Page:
A New Standard
We test Apple’s A11 Bionic processor
With a physical design that is largely unchanged other than the addition of a glass back for wireless charging support, and featuring incremental improvements to the camera system most notably with the Plus version, the iPhone 8 and 8 Plus are interesting largely due to the presence of a new Apple SoC. The upcoming iPhone X (pronounced "ten") stole the show at Apple's keynote annoucement earlier this month, but the new A11 Bionic chip powers all 2017 iPhone models, and for the first time Apple has a fully custom GPU after their highly publicized split with Imagination Technologies, makers of the PowerVR graphics found in previous Apple SoCs.
The A11 Bionic powering the 2017 iPhones contains Apple’s first 6-core processor, which is comprised of two high performance cores (code-named ‘Monsoon’) and four high efficiency cores (code-named ‘Mistral’). Hugely important to its performance is the fact that all six cores are addressable with this new design, as Apple mentions in their description of the SoC:
"With six cores and 4.3 billion transistors, A11 Bionic has four efficiency cores that are up to 70 percent faster than the A10 Fusion chip, and two performance cores that are up to 25 percent faster. The CPU can even harness all six cores simultaneously when you need a turbo boost."
It was left to improvments to IPC and clock speed to boost the per-core performance of previous Apple SoCs, such as the previous A10 Fusion part, which contained a quad-core CPU split in an even arrangement of 2x performance + 2x efficiency cores. Apple's quad-core effort did not affect app performance beyond the two performance cores, with additional cores limited to background tasks in real-world use (though the A10 Fusion did not provide any improvement to battery life over previous efforts, as we saw).
The A11 Bionic on the iPhone 8 system board (image credit: iFixit)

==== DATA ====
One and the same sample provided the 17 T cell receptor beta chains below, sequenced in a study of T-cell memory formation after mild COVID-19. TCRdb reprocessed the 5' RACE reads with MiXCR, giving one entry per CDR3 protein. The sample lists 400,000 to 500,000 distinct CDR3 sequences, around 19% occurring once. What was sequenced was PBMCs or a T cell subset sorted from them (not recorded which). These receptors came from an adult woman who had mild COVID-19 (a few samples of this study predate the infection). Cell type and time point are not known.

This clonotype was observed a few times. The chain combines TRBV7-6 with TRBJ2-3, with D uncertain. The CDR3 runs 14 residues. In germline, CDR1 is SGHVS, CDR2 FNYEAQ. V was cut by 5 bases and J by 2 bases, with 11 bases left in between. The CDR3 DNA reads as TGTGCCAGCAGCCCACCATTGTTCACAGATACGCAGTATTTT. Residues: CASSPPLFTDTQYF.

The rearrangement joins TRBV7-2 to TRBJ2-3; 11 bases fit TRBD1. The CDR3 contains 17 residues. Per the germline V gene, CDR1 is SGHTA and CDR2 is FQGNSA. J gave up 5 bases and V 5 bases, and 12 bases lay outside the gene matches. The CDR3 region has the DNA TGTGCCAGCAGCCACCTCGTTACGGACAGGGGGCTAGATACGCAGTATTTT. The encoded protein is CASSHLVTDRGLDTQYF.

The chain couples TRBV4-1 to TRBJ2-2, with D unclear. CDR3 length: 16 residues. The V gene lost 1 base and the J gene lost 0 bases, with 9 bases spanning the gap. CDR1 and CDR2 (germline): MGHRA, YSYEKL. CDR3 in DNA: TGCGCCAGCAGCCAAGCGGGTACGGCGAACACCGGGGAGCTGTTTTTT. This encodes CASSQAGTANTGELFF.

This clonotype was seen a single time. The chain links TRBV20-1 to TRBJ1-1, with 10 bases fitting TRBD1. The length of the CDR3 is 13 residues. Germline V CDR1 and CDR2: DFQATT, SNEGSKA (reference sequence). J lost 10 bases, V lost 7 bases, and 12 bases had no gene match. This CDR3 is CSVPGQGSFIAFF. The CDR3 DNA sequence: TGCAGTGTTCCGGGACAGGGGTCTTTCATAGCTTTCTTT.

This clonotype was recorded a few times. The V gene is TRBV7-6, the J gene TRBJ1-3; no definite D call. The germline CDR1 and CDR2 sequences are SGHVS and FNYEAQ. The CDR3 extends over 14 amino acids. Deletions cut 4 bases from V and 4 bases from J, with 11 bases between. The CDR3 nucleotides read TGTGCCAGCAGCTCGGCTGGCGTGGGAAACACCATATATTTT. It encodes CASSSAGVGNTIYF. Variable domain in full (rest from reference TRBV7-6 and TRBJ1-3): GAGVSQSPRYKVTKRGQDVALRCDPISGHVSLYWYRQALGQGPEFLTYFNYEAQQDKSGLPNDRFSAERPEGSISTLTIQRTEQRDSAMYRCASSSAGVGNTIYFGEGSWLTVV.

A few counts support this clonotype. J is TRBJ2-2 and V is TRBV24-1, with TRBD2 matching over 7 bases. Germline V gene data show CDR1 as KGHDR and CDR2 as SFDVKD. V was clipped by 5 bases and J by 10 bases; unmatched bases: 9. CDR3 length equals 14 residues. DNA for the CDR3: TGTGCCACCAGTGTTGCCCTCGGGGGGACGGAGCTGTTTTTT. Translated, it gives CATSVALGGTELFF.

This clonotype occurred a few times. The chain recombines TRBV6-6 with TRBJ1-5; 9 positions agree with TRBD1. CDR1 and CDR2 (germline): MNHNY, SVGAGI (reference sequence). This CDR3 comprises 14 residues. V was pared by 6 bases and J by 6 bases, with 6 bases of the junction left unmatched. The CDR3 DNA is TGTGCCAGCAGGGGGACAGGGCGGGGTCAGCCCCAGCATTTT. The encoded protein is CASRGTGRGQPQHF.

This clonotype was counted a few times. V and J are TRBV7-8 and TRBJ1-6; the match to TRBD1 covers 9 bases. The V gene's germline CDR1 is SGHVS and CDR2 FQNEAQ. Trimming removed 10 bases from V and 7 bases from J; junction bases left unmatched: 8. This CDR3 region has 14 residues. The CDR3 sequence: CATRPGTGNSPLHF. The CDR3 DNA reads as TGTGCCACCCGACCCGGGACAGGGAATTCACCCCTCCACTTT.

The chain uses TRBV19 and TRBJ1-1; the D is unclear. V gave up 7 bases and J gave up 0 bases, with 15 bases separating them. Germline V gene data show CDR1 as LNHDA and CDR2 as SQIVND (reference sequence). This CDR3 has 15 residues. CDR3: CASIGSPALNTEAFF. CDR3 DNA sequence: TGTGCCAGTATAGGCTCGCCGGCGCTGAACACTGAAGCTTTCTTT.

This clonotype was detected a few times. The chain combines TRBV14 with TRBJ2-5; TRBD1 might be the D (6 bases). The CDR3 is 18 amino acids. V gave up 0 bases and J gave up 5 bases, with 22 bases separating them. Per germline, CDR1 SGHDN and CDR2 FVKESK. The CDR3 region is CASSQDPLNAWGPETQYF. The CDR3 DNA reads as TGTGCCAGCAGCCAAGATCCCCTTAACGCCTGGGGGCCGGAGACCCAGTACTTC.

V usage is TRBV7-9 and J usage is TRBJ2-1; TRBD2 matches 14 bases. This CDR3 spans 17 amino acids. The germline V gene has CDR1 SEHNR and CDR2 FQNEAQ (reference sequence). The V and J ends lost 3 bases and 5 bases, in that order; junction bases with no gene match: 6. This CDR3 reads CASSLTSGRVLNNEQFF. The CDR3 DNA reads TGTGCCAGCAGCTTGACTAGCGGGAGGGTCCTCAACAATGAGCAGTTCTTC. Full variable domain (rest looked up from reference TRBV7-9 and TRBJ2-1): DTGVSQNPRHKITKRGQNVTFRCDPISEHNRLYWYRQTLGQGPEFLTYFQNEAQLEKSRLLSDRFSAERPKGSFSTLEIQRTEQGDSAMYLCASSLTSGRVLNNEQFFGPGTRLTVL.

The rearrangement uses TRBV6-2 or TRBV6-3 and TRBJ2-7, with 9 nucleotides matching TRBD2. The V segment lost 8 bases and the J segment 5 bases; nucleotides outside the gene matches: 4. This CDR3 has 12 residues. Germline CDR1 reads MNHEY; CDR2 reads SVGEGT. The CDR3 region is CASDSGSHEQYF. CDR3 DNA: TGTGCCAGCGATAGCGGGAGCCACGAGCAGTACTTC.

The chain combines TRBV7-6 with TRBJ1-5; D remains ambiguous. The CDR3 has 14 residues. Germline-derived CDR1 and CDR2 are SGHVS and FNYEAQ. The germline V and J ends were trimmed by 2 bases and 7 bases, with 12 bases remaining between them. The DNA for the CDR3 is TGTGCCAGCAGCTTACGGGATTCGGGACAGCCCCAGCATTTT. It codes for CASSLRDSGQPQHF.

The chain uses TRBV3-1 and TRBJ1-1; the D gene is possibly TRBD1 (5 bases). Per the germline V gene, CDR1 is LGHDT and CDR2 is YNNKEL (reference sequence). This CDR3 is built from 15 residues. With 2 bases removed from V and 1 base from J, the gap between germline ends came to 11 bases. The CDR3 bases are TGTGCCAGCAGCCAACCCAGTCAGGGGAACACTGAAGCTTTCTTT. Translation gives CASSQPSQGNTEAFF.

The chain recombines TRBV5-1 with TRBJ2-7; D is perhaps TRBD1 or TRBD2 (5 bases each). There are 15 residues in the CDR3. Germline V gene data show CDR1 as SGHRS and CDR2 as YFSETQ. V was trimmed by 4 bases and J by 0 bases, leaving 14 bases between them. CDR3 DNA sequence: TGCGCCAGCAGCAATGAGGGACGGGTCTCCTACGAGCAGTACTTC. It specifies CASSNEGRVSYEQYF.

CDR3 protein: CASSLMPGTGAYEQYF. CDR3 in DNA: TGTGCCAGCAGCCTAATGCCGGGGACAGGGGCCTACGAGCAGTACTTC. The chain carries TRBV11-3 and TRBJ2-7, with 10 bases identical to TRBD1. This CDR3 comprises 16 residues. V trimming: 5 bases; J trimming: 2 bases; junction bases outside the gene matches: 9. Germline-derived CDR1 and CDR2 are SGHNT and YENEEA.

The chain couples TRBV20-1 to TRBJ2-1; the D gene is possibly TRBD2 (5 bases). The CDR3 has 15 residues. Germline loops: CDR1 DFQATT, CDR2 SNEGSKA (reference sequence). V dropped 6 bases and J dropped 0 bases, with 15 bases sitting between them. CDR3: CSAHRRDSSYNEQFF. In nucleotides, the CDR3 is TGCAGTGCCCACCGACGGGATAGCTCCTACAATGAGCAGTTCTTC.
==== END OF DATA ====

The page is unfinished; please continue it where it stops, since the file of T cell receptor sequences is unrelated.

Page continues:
Just how big an impact this new six-core CPU design will have can be instantly observed with the CPU benchmarks to follow, and on the next page we will find out how Apple's in-house GPU solution compare to both the previous A10 Fusion PowerVR graphics, and market-leading Qualcomm Adreno 540 found in the Snapdragon 835. We will begin with the CPU benchmarks.
First we have Geekbench 4, the popular cross-platform CPU benchmark which we run on all Android and iOS devices.
With the A11 Bionic Apple’s single-threaded dominance has never been more obvious, and this time the multi-threaded scores are not simply the result of scaling with the performance cores alone. The overall multi-threaded score of 10490 (the first time we've seen five digits from a mobile platform) represents such a significant leap over the single-threaded result that it is clear most – if not all – of the four efficiency cores can be utilized for compute-intensive work such as this benchmark.
Looking back on the A10 Fusion results from in our iPhone 7, we saw single/multi scores of 3486 and 5558, respectively, but even this (roughly 60% higher) multi-threaded scaling still compared very favorably to the high-end Snapdragon 835 which scored 6188 multi, and just 1844 single-threaded.
A breakdown of the results shows Apple leading in every category, with an emphasis on single-threaded dominance.
Apple's IPC is the key here, and their highly optimized operating system is another factor to consider. For its part Geekbench should still be providing as objective a look at cross-platform CPU performance as possible, and Apple's lead with the A11 Fusion has reached dizzying heights.
Now a look at the overall result from Basemark OS II:
More A11 Bionic CPU dominance. This is by far the fastest mobile processor we have tested, and it raises the question: how far from traditional CPUs is a mobile part like this? Geekbench can of course run on standard PC hardware as well as mobile platforms, and while there has been some debate as to direct comparisons of mobile and desktop/laptop hardware it's still the best we are going to be able to do today.
The Intel Challenge: Part 1
How does the A11 Bionic stack up against a dual-core Kaby Lake mobile CPU? Here is the iPhone 8 Plus up against an Intel Core i5-7300U (2-core/4-thread), with the Galaxy S8+ included for reference:
There you have it. The fastest smartphone CPU even beats a current-gen Intel mobile part (in Geekbench, anyhow). The A11 Bionic is slightly higher in single-threaded performance, with the large multi-threaded advantage clearly demonstrating all six cores at work (compared to the four threads of the Core i5). We will revisit this comparison with the graphics benchmarks on the next page, using the Ice Storm Unlimited cross-platform test.
On the next page we'll take a look at graphics performance from this new in-house GPU from Apple.